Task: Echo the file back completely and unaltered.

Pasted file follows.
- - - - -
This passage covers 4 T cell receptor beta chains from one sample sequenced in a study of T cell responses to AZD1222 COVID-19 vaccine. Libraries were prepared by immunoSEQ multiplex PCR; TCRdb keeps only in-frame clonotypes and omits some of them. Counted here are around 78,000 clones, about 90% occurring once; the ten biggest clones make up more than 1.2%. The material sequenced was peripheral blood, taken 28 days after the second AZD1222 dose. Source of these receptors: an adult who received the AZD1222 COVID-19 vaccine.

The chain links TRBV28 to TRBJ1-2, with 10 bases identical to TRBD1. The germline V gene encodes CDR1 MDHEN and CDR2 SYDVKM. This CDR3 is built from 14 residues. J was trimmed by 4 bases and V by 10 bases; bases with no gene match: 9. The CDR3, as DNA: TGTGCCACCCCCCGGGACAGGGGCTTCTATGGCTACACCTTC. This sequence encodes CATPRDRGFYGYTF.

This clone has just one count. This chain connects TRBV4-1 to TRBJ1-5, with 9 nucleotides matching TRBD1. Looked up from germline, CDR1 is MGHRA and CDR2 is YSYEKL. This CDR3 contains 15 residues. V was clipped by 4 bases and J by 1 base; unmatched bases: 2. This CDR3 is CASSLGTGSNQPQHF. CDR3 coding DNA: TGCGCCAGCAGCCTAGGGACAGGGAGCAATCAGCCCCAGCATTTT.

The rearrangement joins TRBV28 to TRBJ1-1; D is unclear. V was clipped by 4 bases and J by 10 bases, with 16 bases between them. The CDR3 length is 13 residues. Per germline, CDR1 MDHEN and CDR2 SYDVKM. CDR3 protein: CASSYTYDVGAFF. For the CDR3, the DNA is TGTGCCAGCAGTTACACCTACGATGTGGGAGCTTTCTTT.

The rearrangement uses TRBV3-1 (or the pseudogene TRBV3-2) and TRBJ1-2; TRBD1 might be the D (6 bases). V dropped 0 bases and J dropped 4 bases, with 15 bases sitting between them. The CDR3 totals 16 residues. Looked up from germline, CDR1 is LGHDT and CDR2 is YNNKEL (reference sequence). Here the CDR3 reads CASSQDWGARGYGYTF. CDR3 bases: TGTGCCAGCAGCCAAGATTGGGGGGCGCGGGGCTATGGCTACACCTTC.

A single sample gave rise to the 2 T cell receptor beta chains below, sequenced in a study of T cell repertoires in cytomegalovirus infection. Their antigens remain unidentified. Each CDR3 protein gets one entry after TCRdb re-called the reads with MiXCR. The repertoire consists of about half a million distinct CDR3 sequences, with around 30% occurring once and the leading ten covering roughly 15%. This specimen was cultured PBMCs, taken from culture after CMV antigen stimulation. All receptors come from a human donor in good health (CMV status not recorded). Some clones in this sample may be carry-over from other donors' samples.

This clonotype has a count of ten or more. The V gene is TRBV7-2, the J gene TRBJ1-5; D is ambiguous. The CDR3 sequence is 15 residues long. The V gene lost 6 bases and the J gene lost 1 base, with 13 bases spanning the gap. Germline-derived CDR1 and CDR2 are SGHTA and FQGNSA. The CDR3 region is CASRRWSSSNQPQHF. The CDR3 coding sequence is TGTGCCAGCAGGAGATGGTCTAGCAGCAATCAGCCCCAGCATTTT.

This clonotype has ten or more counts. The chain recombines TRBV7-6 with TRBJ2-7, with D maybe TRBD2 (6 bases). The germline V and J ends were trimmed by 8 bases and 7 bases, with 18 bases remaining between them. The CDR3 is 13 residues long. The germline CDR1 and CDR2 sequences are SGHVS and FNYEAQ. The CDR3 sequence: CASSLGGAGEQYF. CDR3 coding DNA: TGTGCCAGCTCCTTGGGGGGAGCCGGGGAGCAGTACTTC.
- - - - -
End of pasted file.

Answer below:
This passage covers 4 T cell receptor beta chains from one sample sequenced in a study of T cell responses to AZD1222 COVID-19 vaccine. Libraries were prepared by immunoSEQ multiplex PCR; TCRdb keeps only in-frame clonotypes and omits some of them. Counted here are around 78,000 clones, about 90% occurring once; the ten biggest clones make up more than 1.2%. The material sequenced was peripheral blood, taken 28 days after the second AZD1222 dose. Source of these receptors: an adult who received the AZD1222 COVID-19 vaccine.

The chain links TRBV28 to TRBJ1-2, with 10 bases identical to TRBD1. The germline V gene encodes CDR1 MDHEN and CDR2 SYDVKM. This CDR3 is built from 14 residues. J was trimmed by 4 bases and V by 10 bases; bases with no gene match: 9. The CDR3, as DNA: TGTGCCACCCCCCGGGACAGGGGCTTCTATGGCTACACCTTC. This sequence encodes CATPRDRGFYGYTF.

This clone has just one count. This chain connects TRBV4-1 to TRBJ1-5, with 9 nucleotides matching TRBD1. Looked up from germline, CDR1 is MGHRA and CDR2 is YSYEKL. This CDR3 contains 15 residues. V was clipped by 4 bases and J by 1 base; unmatched bases: 2. This CDR3 is CASSLGTGSNQPQHF. CDR3 coding DNA: TGCGCCAGCAGCCTAGGGACAGGGAGCAATCAGCCCCAGCATTTT.

The rearrangement joins TRBV28 to TRBJ1-1; D is unclear. V was clipped by 4 bases and J by 10 bases, with 16 bases between them. The CDR3 length is 13 residues. Per germline, CDR1 MDHEN and CDR2 SYDVKM. CDR3 protein: CASSYTYDVGAFF. For the CDR3, the DNA is TGTGCCAGCAGTTACACCTACGATGTGGGAGCTTTCTTT.

The rearrangement uses TRBV3-1 (or the pseudogene TRBV3-2) and TRBJ1-2; TRBD1 might be the D (6 bases). V dropped 0 bases and J dropped 4 bases, with 15 bases sitting between them. The CDR3 totals 16 residues. Looked up from germline, CDR1 is LGHDT and CDR2 is YNNKEL (reference sequence). Here the CDR3 reads CASSQDWGARGYGYTF. CDR3 bases: TGTGCCAGCAGCCAAGATTGGGGGGCGCGGGGCTATGGCTACACCTTC.

A single sample gave rise to the 2 T cell receptor beta chains below, sequenced in a study of T cell repertoires in cytomegalovirus infection. Their antigens remain unidentified. Each CDR3 protein gets one entry after TCRdb re-called the reads with MiXCR. The repertoire consists of about half a million distinct CDR3 sequences, with around 30% occurring once and the leading ten covering roughly 15%. This specimen was cultured PBMCs, taken from culture after CMV antigen stimulation. All receptors come from a human donor in good health (CMV status not recorded). Some clones in this sample may be carry-over from other donors' samples.

This clonotype has a count of ten or more. The V gene is TRBV7-2, the J gene TRBJ1-5; D is ambiguous. The CDR3 sequence is 15 residues long. The V gene lost 6 bases and the J gene lost 1 base, with 13 bases spanning the gap. Germline-derived CDR1 and CDR2 are SGHTA and FQGNSA. The CDR3 region is CASRRWSSSNQPQHF. The CDR3 coding sequence is TGTGCCAGCAGGAGATGGTCTAGCAGCAATCAGCCCCAGCATTTT.

This clonotype has ten or more counts. The chain recombines TRBV7-6 with TRBJ2-7, with D maybe TRBD2 (6 bases). The germline V and J ends were trimmed by 8 bases and 7 bases, with 18 bases remaining between them. The CDR3 is 13 residues long. The germline CDR1 and CDR2 sequences are SGHVS and FNYEAQ. The CDR3 sequence: CASSLGGAGEQYF. CDR3 coding DNA: TGTGCCAGCTCCTTGGGGGGAGCCGGGGAGCAGTACTTC.